Ed Grisamore

They’re not halos, but for cancer patients she makes them for, they might as well be

Betty Land always has a hat.

She does not wear them on her head. She holds them in her hands. They usually can be found in various stages of development because, like everything else, they have a beginning, middle and end.

This labor of love comes to life by the light of her living room lamps. She works her magic with crochet hooks and colorful acrylic yarn.

“There’s no telling who she has helped over the years,’’ said her daughter, Laurie Freeman. “It’s just her little ministry from her chair. She keeps her hands busy, even if she doesn’t get around much anymore.’’

She may have a remote-controlled La-Z-Boy recliner, but Betty is anything but lazy.

In 2002, she began crocheting hats for cancer patients undergoing chemotherapy.

In those 17 years, she has crocheted 688 hats.

“I hope to do a thousand before I die,’’ she said.

She has logged every one of them in a notebook, its pages now yellowed and brittle. Since she is left-handed, the pages flow from right to left.

Betty is one of those joyful souls who gets up every morning and goes out and makes a difference in the world, even if she never leaves the house.

She usually can be found watching “Jeopardy!” or “Wheel of Fortune” or some Hallmark Channel movie while she crochets. She puts down her handiwork long enough to complete the daily crossword puzzle in The Telegraph.

Betty grew up in Columbus, where her father worked in the maintenance department at Fort Benning. She developed her love of crocheting from her mother, who was employed by a local hosiery mill. The mill manufactured silk stockings until World War II came along. The government needed the silk to make parachutes, so switch was made to rayon and nylon.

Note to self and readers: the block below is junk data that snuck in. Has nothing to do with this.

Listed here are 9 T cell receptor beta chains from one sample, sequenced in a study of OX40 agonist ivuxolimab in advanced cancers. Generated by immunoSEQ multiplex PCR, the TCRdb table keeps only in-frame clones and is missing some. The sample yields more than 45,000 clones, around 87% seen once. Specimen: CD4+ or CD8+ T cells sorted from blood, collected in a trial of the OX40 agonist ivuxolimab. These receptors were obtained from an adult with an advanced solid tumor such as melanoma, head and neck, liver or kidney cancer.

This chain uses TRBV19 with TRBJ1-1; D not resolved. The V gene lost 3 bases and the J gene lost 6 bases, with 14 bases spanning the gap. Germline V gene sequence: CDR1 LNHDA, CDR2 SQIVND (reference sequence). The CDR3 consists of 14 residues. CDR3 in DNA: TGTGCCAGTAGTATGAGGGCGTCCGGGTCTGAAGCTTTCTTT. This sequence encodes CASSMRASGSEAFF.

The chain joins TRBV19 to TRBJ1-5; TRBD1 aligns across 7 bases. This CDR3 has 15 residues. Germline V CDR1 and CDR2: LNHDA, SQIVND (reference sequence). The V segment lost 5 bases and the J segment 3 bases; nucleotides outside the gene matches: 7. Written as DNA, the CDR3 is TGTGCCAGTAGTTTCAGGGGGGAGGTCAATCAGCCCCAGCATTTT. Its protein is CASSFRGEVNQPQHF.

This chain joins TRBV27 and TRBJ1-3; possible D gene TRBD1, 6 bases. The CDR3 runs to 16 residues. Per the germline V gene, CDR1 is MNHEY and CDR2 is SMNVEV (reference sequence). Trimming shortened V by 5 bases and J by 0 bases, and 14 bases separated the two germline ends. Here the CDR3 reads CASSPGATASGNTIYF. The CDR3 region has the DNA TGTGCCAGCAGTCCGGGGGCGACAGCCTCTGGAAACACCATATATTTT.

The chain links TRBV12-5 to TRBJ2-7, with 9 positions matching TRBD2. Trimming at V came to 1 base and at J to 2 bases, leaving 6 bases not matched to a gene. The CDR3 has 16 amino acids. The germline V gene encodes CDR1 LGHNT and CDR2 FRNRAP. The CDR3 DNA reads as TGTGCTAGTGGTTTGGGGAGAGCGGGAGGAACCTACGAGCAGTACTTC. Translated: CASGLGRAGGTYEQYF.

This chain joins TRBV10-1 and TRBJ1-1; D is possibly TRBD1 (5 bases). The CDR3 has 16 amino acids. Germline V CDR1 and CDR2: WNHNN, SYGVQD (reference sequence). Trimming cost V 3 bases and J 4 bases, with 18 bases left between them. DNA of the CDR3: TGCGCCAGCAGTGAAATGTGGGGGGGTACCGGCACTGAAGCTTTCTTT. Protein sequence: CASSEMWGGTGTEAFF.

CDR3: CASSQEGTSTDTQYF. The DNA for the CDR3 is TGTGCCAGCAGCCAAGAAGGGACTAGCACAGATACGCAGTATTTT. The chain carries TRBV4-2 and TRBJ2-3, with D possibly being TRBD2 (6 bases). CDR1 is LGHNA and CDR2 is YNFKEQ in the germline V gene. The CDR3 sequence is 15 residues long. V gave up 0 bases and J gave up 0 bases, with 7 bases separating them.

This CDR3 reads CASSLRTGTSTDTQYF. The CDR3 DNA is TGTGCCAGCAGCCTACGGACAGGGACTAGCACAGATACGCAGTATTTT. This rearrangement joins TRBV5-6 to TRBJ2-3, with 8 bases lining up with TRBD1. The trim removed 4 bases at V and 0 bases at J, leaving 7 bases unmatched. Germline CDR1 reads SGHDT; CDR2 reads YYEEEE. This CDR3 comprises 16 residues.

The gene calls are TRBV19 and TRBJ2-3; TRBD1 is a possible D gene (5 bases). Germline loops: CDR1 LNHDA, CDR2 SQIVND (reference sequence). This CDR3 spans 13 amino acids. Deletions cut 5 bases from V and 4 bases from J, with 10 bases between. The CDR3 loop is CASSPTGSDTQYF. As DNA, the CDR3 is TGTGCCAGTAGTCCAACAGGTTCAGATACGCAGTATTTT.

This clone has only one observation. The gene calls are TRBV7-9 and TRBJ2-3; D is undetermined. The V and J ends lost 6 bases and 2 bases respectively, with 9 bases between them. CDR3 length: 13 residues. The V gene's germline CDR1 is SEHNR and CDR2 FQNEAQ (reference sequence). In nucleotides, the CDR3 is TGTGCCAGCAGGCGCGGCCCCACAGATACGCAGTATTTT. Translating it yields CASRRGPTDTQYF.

“My mother crocheted and made afghans,’’ Betty said. “I learned from watching her, but I’m left-handed and had to learn to do everything backward.’’

She began volunteering as a “pink lady” at Navicent Health/Medical Center after a 34-year career with C&S Bank, which later became NationsBank and Bank of America. For many years, she would work the desk at the hospital’s waiting room for heart patients and their families.

“That’s when I got started making the hats,’’ she said. “I would sit at the desk for four hours, so I asked them if I could crochet. Some people would come up and ask me to make them one. They even offered to pay me.’’

But the hats never were for sale, and Laurie said her mom never turned a request. Many of the patients and hospital staff began to call her the “Hat Lady.’’

She gave them to the local Golden Opportunities organization, which collected and distributed them to patients through the “Halo of Hope” program.

“They had a ‘hat tree’ where anyone who wanted one could get one,’’ Betty said.

Three years ago, she had to stop volunteering at the hospital after undergoing an emergency heart procedure, which later required a pacemaker. She no longer is able to walk the long halls of the hospital.

Betty is not one to complain, but her eyesight also is failing. She suffers from arthritis in her shoulders and upper arms.

But her fingers still work. And she puts them to work.

“I don’t get out too much anymore,’’ she said. “But I don’t feel sorry for myself that I can’t do things.’’

Laurie calls her mother “amazing” and “fiercely independent”

“Her age has slowed her down, but she hasn’t given up,’’ Laurie said. “And I don’t expect that to happen to her.”

Ed Grisamore teaches journalism at Stratford Academy in Macon. His column appears on Sundays in The Telegraph.

  Comments